AfterWords November 2007
The learning that begins after the bell!
The National Partnership for Quality Afterschool Learning
featured resource
Afterschool News

How to Increase Family Involvement in Afterschool

In 2002, SEDL published A New Wave of Evidence: The Impact of School, Family, and Community Connections on Student Achievement. This resource examined growing evidence that family and community connections with schools make a difference in student success. SEDL identified more than 50 studies in its findings and concluded there is a positive and convincing relationship between family involvement and benefits for students, including improved academic achievement. It’s easy enough to entice parents to see their children perform in a play or talent show, but how can afterschool practitioners encourage and create opportunities for parental involvement in academics?

Literacy. Family literacy events are scheduled days when parents and caregivers visit their child’s afterschool program to attend homework or parenting workshops, see a presentation or play, or view exhibits of student work. The Afterschool Training Toolkit for literacy offers great tips for planning such events.

Math. At family math nights, family and community members attend a variety of events and have fun exploring content, activities, and games that support mathematical learning. Practical, hands-on activities can teach parents how to support what their child is learning. The Afterschool Training Toolkit contains helpful information and guidelines for designing a successful family math night.

Science. Actively engaging families in science-related events encourages students’ interest in science and supports science learning. Family events can engage parents and students in a typical afterschool science activity or can be led by a science expert in the community. Depending on their familiarity with science content, some parents may need extra encouragement. Seek out parents who work in a science-related field and invite them to speak or involve them in planning an event or project. The Afterschool Training Toolkit offers useful advice and tips for designing fun, engaging activities for family science night.

There is a positive and convincing relationship between family involvement and benefits for students, including improved academic achievement.

What is the National Partnership of Quality Afterschool Learning?

Stories from the field

Sparks Program
Coatesville, Pennsylvania

If you can get parents in the building, they become more interested in everything about their students.-- Gail Pippen, program director

The Sparks Program at Scott Middle School in Coatesville, Pennsylvania, has partnered with Penn State University to offer Project PA, a program promoting family nutrition and wellness. Sparks combines the research-based nutrition curriculum with embedded academics to create a dynamic program that is very popular with the community. During family events, students and their parents prepare a healthy snack or meal and then participate in some sort of physical activity. One night had a hip-hop theme; on another night students and their families danced on geo-mats, which are low-impact exercise mats.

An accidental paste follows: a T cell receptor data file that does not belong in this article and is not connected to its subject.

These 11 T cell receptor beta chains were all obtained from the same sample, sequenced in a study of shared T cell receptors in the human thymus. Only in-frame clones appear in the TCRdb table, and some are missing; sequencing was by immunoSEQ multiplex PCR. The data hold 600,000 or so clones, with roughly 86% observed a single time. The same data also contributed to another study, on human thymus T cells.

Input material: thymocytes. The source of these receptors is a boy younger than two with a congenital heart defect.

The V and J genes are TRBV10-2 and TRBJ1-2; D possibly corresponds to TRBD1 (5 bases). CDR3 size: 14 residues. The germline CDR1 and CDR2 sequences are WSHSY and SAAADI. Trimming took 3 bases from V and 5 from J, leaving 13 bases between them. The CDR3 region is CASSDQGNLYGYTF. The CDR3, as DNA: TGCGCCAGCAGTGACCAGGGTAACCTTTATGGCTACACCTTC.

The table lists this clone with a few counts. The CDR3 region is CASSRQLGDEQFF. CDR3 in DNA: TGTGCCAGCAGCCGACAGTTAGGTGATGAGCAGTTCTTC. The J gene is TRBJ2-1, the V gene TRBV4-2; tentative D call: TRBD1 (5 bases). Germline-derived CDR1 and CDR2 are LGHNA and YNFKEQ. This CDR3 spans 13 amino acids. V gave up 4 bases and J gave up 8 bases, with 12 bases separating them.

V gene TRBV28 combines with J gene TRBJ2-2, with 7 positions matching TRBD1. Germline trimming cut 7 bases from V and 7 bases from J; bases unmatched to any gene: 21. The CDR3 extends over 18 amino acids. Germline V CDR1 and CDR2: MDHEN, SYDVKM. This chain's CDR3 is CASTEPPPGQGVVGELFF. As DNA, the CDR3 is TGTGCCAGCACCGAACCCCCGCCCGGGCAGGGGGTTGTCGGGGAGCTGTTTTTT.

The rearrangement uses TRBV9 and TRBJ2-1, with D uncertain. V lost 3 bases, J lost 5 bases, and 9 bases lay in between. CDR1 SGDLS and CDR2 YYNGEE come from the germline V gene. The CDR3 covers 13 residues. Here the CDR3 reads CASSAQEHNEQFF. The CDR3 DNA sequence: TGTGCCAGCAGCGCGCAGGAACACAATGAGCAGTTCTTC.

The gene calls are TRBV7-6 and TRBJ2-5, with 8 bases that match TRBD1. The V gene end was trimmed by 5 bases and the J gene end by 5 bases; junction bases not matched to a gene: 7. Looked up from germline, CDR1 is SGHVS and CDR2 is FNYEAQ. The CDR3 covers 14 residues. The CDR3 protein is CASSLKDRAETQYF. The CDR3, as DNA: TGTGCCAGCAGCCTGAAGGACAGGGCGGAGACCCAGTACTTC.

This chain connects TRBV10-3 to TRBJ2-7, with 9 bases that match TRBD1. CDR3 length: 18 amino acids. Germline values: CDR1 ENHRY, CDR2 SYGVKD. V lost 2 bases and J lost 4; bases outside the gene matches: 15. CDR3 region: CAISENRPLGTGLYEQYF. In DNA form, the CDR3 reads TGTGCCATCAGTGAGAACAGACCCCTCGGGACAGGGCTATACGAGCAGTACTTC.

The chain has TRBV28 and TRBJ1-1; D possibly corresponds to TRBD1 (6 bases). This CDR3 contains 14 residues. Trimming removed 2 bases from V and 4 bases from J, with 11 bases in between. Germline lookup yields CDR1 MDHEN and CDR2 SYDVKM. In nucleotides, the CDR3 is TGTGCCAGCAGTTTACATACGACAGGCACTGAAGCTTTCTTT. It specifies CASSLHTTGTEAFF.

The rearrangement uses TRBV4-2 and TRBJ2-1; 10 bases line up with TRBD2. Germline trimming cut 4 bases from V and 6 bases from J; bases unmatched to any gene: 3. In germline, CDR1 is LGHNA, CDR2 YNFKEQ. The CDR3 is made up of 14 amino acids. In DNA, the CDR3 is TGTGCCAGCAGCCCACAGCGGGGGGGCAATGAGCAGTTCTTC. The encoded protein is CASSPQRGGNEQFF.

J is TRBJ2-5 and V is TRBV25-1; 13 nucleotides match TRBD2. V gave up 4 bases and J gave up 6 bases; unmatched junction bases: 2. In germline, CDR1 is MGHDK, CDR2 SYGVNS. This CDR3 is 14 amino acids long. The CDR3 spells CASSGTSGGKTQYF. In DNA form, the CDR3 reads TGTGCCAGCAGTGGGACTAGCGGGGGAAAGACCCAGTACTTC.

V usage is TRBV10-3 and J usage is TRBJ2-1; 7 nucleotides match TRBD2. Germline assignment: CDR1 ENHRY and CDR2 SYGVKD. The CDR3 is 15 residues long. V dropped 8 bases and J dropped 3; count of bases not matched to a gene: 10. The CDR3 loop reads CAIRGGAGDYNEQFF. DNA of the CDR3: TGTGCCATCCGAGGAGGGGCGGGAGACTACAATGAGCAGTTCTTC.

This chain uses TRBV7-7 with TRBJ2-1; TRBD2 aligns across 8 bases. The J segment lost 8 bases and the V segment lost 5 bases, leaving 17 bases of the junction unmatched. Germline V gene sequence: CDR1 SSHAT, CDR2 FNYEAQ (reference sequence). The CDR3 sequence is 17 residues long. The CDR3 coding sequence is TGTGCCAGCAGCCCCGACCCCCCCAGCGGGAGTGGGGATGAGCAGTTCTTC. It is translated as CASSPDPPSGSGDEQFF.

Gail Pippen, Sparks program director, says that sometimes all parents need is an invitation. “We made personal phone calls to encourage our families to come. It’s a big investment of time, but it makes a tremendous difference,” she says. “If you can get parents in the building, they become more interested in everything about their students.” Pippen also recommends having afterschool staff take turns planning family events. It prevents one person from feeling overwhelmed by the job, and the staff member who is planning each event will be motivated to make it a success. Consistency is key: Sparks holds a minimum of three family events per year, but usually has six or perhaps as many as eight. Building momentum and establishing consistency can be effective strategies to promote family involvement.

In Your Words

To participate in this survey and view results, submit your vote now.

Do you have family nights in your afterschool program? (Select one.)

Events Calendar
Feb. 2829

PEAK Afterschool Workshop Series:
Literacy and Arts

Kansas City, MO

May 12

PEAK Afterschool Workshop Series:
Math and Science

Denver, CO

For more events, visit our calendar at
Technology Tip

Feed Them and They Will Come

Food is the currency of many social transactions, but 21st Century Community Learning Centers may not be able to purchase refreshments for parent involvement activities. Existing or new community partners may be able to help. Consider contacting local food service businesses such as a coffee shop or pizzeria for donations. The United States
Department of Agriculture Child and Adult Care Food Program provides nutritious meals and snacks as well. See for more details.

Do you have a training tip you would like to share? E-mail us at with “training tip” in the subject line.

Questions or comments should be directed to:

Laura Shankland
211 E. 7th St., Suite 200
Austin, TX 78701-3253
Phone: 800-476-6861 ext. 237
Fax: 512-476-2286

Copyright © 2007 by SEDL . This newsletter was produced in whole or in part with funds from the U.S. Department of Education under contract number ED-01-CO-0057/0001.

You are welcome to reproduce issues of AfterWords and distribute copies at no cost to recipients. Please credit SEDL as publisher. Link to PDF versions of AfterWords is available here. For additional uses, please fill out and submit a copyright request form.

National Partnership For Quality Afterschool Learning at SEDL